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I DO not recognize your usual consideration for me in throwing the whole burden upon my shoulders in regard to Terentia. For those are precisely the wounds which I cannot touch without a loud groan. Therefore I beg you to make the fairest settlement in your power. Nor do I demand of you anything more than you can do; yet it is you alone who can see what is fair.

As to Rutilia, since you seem to be in doubt, please write and tell me when you ascertain the truth, and do so as soon as possible. Also whether Clodia survived her son Decimus Brutus, the ex-consul. The former may be ascertained from Marcellus, or at any rate from Postumia; the latter from M. Cotta or Syrus or Satyrus.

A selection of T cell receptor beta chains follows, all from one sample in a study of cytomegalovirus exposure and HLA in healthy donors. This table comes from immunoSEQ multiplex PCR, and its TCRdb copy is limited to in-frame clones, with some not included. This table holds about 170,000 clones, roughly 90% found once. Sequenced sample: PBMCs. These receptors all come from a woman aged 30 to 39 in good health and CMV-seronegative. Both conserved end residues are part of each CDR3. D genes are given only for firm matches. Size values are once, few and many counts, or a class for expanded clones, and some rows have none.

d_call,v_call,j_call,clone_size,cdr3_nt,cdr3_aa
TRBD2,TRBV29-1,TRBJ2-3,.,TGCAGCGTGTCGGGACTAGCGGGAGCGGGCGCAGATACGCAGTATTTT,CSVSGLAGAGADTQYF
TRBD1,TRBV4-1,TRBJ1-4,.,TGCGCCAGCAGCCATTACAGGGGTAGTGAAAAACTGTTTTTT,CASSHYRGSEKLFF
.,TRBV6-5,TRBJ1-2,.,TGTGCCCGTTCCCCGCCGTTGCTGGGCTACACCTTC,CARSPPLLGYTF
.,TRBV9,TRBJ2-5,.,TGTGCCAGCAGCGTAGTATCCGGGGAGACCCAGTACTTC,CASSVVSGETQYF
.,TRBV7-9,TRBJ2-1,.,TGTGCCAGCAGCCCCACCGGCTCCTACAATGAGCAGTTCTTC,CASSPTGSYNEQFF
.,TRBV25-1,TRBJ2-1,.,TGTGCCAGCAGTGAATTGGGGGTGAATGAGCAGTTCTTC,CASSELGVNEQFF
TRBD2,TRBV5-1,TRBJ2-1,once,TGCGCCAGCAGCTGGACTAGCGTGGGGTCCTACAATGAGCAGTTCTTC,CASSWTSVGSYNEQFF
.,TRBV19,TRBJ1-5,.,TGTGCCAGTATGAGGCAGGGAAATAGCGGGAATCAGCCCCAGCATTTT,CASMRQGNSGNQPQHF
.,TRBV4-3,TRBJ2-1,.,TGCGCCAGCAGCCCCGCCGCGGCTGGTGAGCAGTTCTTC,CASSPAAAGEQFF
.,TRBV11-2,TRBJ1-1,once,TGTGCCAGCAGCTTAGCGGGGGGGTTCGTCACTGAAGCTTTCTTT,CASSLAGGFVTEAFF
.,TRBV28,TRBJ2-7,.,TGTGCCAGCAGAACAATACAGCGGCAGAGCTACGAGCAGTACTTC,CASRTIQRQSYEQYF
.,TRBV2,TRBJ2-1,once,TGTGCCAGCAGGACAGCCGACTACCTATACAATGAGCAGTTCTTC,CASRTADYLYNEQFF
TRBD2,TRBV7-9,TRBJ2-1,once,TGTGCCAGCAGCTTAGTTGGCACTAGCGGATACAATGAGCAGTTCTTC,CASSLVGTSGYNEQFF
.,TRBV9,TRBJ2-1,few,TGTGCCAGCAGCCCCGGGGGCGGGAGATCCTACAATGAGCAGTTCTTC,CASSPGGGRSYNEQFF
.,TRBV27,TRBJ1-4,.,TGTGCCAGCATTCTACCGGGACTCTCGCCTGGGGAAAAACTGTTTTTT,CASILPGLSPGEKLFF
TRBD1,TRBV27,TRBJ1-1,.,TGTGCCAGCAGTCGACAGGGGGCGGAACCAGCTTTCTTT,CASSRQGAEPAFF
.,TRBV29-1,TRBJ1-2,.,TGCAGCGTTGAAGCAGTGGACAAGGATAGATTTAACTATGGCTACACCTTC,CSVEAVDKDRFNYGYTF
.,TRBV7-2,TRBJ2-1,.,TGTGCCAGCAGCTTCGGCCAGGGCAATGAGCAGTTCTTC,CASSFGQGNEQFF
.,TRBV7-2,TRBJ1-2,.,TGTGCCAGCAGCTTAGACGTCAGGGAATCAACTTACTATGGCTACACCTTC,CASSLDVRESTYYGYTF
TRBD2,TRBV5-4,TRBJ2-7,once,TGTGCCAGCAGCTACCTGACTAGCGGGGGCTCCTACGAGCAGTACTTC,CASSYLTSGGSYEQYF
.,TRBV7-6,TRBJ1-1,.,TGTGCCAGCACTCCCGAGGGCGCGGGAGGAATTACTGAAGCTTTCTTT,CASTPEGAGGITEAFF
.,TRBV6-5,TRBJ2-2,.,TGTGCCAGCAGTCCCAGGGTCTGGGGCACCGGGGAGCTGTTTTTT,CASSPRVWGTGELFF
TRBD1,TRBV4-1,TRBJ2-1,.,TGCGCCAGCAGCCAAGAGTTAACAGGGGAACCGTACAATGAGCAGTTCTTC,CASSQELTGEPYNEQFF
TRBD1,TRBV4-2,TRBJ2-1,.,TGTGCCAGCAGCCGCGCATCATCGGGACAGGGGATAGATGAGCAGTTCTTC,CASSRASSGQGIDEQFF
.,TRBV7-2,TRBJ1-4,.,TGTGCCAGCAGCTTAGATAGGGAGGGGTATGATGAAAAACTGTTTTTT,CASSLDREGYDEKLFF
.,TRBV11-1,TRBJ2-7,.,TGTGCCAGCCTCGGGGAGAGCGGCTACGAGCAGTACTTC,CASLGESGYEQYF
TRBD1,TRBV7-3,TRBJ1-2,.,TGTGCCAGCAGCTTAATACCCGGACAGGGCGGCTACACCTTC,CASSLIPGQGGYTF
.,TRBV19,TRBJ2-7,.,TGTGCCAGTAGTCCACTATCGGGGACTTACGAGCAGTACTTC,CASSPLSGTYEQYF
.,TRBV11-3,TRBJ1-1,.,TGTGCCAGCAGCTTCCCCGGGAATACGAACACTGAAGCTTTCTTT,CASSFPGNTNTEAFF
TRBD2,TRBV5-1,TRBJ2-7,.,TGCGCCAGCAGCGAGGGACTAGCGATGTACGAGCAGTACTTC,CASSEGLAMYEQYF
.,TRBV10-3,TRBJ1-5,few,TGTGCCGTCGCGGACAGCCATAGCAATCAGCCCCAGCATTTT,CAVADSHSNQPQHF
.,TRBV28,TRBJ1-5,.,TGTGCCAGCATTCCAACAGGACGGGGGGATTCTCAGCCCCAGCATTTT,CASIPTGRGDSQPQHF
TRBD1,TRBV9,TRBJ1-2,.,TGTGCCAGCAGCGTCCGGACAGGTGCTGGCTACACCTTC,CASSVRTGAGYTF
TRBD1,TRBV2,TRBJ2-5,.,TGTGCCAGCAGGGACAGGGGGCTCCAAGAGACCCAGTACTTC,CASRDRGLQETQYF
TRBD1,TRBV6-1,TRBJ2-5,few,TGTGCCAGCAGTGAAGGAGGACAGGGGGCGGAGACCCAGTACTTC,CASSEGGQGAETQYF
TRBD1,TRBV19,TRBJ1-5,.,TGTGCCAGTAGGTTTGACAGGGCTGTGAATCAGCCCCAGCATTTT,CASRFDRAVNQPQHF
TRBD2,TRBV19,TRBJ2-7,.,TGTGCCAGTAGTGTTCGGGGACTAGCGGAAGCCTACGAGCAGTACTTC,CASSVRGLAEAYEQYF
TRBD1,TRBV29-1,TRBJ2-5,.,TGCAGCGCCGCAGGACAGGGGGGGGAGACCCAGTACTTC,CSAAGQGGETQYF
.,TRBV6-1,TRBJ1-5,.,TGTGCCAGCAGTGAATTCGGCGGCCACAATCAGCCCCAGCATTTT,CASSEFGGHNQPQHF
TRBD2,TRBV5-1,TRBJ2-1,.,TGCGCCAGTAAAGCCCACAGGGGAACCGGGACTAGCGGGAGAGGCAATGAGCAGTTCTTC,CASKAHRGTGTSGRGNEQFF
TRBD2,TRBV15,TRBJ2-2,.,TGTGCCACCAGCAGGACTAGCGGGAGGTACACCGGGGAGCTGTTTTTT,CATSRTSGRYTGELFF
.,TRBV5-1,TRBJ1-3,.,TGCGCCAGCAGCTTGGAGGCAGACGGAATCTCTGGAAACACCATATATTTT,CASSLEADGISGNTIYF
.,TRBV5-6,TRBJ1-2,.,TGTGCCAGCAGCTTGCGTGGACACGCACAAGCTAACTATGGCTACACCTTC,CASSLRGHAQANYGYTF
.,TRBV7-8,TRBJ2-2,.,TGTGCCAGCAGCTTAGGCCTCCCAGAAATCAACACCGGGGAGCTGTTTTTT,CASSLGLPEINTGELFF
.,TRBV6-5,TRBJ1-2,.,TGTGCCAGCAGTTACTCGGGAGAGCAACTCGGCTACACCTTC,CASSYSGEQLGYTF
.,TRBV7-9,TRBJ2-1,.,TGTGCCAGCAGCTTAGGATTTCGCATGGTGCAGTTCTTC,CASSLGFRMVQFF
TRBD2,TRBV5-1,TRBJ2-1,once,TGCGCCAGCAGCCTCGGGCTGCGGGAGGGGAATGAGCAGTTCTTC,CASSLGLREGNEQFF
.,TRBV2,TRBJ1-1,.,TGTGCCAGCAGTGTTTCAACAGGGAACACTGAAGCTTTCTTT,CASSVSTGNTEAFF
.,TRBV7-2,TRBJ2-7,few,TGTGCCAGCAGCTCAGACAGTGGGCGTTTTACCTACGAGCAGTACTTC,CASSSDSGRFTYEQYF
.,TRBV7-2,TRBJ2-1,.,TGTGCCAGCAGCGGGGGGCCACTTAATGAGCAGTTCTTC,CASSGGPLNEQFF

As to the suburban pleasure-grounds, I am particularly urgent with you. I must employ all my own means, and those of men whom I know will not fail to help me: though I shall be able to do it with my own. I have also some property which I could easily sell. But even if I don't sell, but pay the vendor interest on the purchase money—though not for more than a year—I can get what I want if you will assist me. The most readily available are those of Drusus, for he wants to sell. The next I think are those of Lamia; but he is away. Nevertheless, pray scent out anything you can. Silius does not make any use of his either, and he will be very easily satisfied by being paid interest on the purchase money. Manage the business your own way; and do not consider what my purse demands-about which I care nothing—but what I want.

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